The Day of the Longest Light
Summer Solstice, Thomas Berry,
and the Energy of Rocks
The divine communicates to us primarily through the language of the natural world. Not to hear the natural world is not to hear the divine...The universe is composed of subjects to be communed with, not objects to be exploited. Everything has its own voice. Thunder and lightening and stars and planets, flowers, birds, animals, trees, ~~ all these have voices, and they constitute a community of existence that is profoundly related...We lose our souls if we lose the experience of the forest, the butterflies, the song of the birds, if we can't see the stars at night.
-- Thomas Berry
-- Thomas Berry
The energy of rocks is particularly mysterious and primordial...A rock holds the energy of the sun long after everything around it succumbs to darkness and chill. The warm energy of the rock feels as if it were a living thing. And, in a sense, it is. And its “life” radiates a personality of something strong and trustworthy—and forever present in the world, remaining long after we are gone. The rock is very sure of itself, of its past and its future. And it has reason to be. When we pick up a rock, we are not just holding a lump of minerals: we are holding a piece of eternity in our hands.
-- Patricia Adams Farmer, The Numinosity of Rocks
Today’s American Pagans can articulate many other ways their faith has contributed to contemporary society, such as environmental consciousness. Stewardship in Paganism does not rest on the claim of human dominion over the Earth, but on respect for all life as part of an interdependent web of relationships. Devotion to the Earth and to the land on which they live motivates many Pagans, and for them, its pollution is akin to the desecration of a sanctuary. Some Pagans enact human interconnectedness with the land through the cycle of the seasons and the ritual calendar; others seek to form relationships with the other-than-human beings that live around them by growing their own food, learning about the plants and animals of their bioregions, or simply spending time outdoors. Not surprisingly, many are avid environmentalists, actively working on programs to halt the degradation of the environment.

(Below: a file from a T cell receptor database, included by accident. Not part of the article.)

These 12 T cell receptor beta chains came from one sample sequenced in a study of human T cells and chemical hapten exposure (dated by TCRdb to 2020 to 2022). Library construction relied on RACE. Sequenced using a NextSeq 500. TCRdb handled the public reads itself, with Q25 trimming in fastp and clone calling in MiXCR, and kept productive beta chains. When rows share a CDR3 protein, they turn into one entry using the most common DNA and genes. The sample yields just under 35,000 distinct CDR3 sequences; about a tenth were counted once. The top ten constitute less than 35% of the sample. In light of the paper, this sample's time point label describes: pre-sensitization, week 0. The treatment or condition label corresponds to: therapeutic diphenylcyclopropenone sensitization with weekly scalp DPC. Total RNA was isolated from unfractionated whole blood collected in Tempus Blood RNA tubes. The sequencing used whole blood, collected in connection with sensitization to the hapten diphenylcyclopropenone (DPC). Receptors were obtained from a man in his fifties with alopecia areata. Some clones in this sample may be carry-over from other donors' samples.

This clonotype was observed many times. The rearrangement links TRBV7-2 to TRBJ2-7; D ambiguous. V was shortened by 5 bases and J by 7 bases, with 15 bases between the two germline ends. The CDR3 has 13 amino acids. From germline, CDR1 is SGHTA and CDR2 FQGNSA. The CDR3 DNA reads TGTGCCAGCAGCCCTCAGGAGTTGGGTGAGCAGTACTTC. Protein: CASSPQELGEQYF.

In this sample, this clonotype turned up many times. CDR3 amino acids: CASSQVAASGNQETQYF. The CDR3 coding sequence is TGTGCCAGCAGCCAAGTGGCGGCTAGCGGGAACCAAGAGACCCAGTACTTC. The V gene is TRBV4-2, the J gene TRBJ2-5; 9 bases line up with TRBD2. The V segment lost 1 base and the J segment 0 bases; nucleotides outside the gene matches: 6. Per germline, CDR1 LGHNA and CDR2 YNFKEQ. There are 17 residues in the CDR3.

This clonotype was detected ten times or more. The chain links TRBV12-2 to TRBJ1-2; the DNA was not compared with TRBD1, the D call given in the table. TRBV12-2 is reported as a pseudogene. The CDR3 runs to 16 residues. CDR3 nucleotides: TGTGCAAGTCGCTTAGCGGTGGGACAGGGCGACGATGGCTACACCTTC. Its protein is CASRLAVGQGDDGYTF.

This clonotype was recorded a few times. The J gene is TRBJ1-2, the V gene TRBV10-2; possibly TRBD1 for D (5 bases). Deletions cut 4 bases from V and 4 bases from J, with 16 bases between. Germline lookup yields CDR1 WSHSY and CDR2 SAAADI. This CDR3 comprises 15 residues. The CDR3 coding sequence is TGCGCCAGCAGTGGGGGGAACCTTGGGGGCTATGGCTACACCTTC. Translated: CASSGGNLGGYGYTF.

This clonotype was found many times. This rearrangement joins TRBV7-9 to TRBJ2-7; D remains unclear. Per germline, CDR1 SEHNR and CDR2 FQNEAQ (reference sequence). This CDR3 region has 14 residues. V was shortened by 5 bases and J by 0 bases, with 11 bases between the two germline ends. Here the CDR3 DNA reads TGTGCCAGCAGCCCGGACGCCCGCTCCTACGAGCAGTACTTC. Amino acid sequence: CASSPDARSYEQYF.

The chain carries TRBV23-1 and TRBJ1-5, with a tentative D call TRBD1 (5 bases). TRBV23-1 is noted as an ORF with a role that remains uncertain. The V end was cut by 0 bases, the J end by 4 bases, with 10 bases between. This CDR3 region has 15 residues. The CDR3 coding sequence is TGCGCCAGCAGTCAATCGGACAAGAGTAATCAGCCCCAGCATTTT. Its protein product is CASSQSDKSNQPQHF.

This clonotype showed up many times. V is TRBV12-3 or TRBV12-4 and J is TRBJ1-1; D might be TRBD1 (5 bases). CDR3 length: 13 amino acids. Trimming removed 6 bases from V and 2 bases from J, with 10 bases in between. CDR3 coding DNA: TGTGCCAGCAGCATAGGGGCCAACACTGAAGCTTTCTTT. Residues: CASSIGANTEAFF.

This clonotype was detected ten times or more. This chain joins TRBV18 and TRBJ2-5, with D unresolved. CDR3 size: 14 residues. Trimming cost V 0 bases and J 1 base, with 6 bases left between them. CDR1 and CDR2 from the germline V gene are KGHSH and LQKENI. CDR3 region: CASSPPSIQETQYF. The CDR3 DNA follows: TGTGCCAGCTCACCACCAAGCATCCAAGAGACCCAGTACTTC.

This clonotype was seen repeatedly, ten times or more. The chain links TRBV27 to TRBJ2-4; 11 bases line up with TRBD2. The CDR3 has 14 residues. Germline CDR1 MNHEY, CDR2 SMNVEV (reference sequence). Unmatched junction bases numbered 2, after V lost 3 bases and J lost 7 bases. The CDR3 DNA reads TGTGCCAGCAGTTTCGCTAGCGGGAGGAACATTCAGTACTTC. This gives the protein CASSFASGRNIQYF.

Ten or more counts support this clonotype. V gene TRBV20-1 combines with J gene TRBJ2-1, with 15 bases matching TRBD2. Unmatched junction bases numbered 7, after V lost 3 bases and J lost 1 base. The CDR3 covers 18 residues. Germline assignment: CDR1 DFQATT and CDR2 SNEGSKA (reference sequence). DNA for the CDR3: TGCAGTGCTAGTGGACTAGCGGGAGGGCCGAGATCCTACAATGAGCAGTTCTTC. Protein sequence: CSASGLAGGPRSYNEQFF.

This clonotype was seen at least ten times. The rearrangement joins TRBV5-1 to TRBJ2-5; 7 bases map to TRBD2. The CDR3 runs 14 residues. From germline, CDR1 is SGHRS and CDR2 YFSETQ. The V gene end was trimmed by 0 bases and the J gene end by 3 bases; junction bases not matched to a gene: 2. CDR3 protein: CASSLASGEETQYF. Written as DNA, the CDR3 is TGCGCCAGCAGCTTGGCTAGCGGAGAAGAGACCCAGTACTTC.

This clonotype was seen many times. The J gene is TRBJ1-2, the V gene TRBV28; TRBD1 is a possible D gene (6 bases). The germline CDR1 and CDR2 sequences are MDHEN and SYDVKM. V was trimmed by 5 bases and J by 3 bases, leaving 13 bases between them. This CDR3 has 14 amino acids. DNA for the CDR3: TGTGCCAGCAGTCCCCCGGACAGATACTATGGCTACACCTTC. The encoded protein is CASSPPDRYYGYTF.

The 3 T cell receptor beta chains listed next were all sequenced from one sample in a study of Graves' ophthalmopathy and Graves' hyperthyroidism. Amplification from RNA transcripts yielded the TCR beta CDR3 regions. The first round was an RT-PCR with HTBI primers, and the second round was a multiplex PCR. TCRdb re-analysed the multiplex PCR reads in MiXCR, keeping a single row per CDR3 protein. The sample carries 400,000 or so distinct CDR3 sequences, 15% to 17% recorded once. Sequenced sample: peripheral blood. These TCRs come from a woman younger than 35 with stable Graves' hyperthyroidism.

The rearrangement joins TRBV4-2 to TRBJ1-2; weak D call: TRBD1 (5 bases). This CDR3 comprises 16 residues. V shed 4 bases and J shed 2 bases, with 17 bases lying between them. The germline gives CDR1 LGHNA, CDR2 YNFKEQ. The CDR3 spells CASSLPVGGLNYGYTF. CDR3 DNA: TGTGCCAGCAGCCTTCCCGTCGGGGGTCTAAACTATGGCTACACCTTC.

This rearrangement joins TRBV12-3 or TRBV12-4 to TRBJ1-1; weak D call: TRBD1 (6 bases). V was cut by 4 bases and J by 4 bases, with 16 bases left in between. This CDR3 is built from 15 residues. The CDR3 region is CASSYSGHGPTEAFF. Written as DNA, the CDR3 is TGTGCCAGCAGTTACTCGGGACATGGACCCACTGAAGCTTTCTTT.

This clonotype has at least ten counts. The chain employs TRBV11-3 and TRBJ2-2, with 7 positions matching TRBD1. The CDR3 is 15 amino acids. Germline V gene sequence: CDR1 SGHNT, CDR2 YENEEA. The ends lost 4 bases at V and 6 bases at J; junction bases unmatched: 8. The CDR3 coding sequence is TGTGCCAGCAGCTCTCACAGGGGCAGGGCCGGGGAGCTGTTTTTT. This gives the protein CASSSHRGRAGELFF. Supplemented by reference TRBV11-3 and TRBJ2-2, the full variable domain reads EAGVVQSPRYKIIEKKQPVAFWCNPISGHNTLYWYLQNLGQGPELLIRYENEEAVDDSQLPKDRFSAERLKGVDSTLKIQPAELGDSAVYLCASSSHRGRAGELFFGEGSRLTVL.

-- Excerpted from The Pluralism Project at Harvard University
"Our ancient ancestors, who lived in harmony with the sun and the moon, knew within their bones the sacredness of such times. The eve of June 21, or midsummer's eve, was a night of magic and feasting. Deep within our bodies the memories of those sun feasts are still alive. We are children of the sun, the daystar that makes all life possible, as we travel in the icy darkness of frozen space. It is only fitting that we celebrate this turning point of our planet, even if we have a more sophisticated knowledge of the Earth, sun, moon, and planets than did our ancestors.
"It was believed that on midsummer's eve, the walls separating the worlds of the spirits and humans became as thin as tissue paper. The spirits of field and forest, of river and stream — all the inhabitants of that inner world — were free to pass back and forth between those walls and play among humans. It was a festival of fire, celebrating the full force of the sun-star. It was a time for feasting, a summer Christmas for play and pretending.
"Summertime allows us opportunities for celebrations outside — ideal for a fire feast. Whether you celebrate the solstice alone or with family or friends, you are in communion with all peoples, ancient and modern, who are touched by the magic of the feast and who gratefully honor the blazing gift of the sun."
- Edward Hays, Prayers for a Planetary Pilgrim